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Barry Willis  |  Feb 13, 2000  |  0 comments
The best defense is sometimes a good offense. MP3.com has taken that old advice to heart by counter-suing the Recording Industries Association of America for what it calls "unfair business practices." On Monday, February 7, MP3.com filed a complaint against the music-industry organization in San Diego Superior Court, alleging that the RIAA and its president, Hilary Rosen, have conspired to undermine the Internet music company's stock price by promulgating information to stock analysts just prior to suing for copyright infringement.
Jon Iverson  |  Feb 13, 2000  |  0 comments
It's been a rough season for some in the e-commerce crowd, as several consumer-electronics Internet startups find themselves amid changes. Last week, CyberShop.com announced that it will close the e-tailing sites CyberShop.com and electronics.net (created as a joint venture with Tops Appliance City, which is now under Chapter 11 bankruptcy protection) and sell these operations' remaining retail assets. At the same time, the company says it will launch an "Internet incubator" through the establishment of Grove Street Ventures to attract and develop startup Internet companies.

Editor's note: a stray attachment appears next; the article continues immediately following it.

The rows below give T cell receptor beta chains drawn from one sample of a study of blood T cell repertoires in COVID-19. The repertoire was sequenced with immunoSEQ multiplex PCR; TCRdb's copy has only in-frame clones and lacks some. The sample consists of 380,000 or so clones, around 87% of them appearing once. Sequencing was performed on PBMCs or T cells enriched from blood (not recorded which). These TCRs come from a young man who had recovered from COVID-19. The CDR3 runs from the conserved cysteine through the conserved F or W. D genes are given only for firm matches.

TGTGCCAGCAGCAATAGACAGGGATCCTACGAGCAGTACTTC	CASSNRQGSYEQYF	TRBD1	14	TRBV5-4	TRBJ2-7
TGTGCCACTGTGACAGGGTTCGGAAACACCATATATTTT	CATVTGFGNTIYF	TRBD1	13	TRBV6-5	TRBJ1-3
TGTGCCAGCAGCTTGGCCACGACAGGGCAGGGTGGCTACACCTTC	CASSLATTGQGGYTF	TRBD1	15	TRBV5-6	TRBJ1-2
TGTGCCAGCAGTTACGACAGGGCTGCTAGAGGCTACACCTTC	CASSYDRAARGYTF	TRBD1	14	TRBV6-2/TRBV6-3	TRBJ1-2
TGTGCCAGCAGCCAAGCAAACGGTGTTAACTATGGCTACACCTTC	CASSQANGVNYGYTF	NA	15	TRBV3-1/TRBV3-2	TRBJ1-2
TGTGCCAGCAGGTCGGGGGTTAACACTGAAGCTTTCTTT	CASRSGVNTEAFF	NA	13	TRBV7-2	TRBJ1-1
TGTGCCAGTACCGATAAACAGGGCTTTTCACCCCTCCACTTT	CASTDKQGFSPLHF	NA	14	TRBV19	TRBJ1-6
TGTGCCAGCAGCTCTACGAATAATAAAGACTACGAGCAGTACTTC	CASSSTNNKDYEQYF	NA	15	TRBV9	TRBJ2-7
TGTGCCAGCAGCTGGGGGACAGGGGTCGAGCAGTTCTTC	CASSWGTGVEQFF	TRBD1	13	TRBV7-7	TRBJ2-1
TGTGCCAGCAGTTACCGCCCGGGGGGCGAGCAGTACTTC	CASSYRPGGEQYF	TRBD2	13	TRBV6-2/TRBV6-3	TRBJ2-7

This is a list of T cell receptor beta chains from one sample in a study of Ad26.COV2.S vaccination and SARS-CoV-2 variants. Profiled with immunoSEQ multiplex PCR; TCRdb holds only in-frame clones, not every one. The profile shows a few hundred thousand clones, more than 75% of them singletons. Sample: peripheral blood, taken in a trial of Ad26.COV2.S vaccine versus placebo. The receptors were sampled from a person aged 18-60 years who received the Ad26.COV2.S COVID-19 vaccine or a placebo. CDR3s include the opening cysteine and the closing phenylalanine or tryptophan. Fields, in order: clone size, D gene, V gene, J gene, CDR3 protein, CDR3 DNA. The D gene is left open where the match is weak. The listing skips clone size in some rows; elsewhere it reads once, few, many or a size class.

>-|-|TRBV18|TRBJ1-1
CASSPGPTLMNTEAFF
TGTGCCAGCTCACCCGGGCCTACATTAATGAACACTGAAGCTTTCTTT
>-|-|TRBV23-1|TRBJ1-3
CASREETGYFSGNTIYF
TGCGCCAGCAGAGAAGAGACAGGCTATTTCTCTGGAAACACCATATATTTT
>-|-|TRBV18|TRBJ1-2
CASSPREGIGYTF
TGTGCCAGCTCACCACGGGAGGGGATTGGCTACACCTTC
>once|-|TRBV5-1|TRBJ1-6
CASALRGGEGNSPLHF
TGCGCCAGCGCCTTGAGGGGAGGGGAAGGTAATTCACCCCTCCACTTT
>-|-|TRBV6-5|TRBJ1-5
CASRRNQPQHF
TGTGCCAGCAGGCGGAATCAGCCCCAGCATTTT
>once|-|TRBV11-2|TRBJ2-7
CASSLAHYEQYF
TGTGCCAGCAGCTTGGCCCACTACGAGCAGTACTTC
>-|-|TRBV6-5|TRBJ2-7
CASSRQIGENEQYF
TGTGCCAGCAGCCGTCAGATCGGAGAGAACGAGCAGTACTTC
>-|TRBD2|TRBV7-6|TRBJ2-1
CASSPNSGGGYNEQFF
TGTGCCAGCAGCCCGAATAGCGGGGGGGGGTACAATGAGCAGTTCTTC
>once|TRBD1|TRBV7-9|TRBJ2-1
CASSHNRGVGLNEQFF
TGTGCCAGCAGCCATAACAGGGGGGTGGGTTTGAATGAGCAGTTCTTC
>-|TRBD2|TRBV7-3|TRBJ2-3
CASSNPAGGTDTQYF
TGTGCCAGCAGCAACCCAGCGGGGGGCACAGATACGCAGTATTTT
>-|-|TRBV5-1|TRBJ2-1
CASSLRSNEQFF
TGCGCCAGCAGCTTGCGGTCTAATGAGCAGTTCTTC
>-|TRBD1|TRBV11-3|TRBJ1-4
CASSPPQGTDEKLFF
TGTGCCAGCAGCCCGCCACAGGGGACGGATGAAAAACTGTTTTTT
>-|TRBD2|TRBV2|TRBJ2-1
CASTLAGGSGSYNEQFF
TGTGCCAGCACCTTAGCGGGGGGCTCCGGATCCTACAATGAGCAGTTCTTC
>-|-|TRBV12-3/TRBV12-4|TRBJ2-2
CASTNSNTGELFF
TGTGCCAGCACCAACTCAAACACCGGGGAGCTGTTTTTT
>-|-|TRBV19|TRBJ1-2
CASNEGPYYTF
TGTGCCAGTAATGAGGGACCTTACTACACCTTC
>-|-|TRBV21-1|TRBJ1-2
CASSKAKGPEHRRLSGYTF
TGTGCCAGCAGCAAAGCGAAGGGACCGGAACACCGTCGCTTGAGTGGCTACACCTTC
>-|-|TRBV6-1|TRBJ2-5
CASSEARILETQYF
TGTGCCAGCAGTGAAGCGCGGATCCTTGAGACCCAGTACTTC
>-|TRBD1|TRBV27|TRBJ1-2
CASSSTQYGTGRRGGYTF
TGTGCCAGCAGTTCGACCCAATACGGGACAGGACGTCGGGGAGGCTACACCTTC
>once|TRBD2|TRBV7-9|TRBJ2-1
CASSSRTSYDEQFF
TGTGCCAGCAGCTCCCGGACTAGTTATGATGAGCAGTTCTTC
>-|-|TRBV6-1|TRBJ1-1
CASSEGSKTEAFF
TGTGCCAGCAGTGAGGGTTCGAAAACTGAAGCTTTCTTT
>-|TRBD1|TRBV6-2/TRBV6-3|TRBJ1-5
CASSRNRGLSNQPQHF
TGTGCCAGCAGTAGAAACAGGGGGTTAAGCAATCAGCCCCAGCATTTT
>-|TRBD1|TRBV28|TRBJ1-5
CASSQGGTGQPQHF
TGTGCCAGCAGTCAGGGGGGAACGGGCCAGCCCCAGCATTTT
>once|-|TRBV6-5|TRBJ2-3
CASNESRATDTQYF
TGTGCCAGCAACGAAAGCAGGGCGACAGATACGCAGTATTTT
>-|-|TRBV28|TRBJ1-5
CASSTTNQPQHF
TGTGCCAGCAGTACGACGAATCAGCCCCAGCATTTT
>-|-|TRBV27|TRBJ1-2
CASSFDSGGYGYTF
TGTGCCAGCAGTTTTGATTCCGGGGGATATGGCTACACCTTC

Jon Iverson  |  Feb 06, 2000  |  0 comments
Visitors to the Listen.com website will find a headline on the home page: "Your Guide to MP3 and More." MP3 recordings, while a big hit with young music fans, have not been a favorite of the music business. The key to Listen.com's financial future as a download site is likely whatever ends up falling under "and more."
Jon Iverson  |  Feb 06, 2000  |  0 comments
Last week, the Consumer Electronics Association reported that sales of audio products during November constituted the largest monthly increase since August 1994. Total revenues for the month reached $901 million, representing a 16% increase over last year's figure. The CEA adds that November's sales brought total year-to-date sales to $7.5 billion—2% ahead of the same period last year.
Barry Willis  |  Feb 06, 2000  |  0 comments
Blaming a falloff in CD sales on the popularity of CD burners, BMG Germany recently issued approximately 100,000 copy-protected discs in an attempt to thwart the problem—and had to take a substantial portion of them back because consumers said the discs wouldn't perform in car players and in some home audio systems.